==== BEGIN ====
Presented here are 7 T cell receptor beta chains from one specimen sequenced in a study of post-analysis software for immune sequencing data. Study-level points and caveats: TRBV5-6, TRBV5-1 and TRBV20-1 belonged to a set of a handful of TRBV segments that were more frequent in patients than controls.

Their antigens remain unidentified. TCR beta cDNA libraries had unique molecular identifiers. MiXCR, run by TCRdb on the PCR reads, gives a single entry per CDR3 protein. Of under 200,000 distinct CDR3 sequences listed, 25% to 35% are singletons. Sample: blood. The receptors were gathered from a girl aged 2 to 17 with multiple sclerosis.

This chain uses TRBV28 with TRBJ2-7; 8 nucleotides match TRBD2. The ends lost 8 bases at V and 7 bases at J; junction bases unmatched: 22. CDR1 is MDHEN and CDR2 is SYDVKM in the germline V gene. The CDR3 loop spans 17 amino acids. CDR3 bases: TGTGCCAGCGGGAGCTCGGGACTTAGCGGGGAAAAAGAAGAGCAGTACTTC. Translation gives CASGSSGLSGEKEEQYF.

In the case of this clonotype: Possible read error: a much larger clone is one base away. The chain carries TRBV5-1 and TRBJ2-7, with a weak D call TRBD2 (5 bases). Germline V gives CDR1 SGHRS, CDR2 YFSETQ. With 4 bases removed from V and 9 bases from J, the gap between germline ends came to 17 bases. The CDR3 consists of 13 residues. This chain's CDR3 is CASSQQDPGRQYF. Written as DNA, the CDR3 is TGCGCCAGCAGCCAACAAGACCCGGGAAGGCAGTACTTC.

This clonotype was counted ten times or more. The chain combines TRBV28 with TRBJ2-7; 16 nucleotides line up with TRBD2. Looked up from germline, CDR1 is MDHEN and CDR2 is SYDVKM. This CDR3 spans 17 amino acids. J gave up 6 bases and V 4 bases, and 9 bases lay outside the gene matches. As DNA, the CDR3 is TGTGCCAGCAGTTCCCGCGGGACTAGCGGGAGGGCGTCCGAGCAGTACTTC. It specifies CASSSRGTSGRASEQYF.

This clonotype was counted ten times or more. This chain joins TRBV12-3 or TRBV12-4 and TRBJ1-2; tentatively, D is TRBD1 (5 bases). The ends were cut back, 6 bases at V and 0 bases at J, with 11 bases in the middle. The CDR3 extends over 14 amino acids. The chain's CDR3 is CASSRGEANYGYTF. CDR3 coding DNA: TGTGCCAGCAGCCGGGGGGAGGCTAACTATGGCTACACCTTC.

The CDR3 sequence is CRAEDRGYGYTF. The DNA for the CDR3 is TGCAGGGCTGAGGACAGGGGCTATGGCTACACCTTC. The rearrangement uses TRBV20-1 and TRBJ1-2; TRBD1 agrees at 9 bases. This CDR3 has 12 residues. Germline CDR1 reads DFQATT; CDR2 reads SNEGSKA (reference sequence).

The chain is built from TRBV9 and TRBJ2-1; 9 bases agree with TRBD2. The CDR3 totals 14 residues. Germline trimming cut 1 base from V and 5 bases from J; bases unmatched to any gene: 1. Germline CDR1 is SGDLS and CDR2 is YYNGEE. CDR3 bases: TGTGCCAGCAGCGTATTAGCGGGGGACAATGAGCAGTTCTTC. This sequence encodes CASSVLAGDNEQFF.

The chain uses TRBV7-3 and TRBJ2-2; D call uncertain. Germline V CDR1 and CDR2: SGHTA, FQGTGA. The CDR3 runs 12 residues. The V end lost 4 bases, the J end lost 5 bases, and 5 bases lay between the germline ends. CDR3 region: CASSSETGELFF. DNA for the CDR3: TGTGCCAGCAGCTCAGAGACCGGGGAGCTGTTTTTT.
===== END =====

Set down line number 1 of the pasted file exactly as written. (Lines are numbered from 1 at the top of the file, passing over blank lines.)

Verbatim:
Presented here are 7 T cell receptor beta chains from one specimen sequenced in a study of post-analysis software for immune sequencing data. Study-level points and caveats: TRBV5-6, TRBV5-1 and TRBV20-1 belonged to a set of a handful of TRBV segments that were more frequent in patients than controls.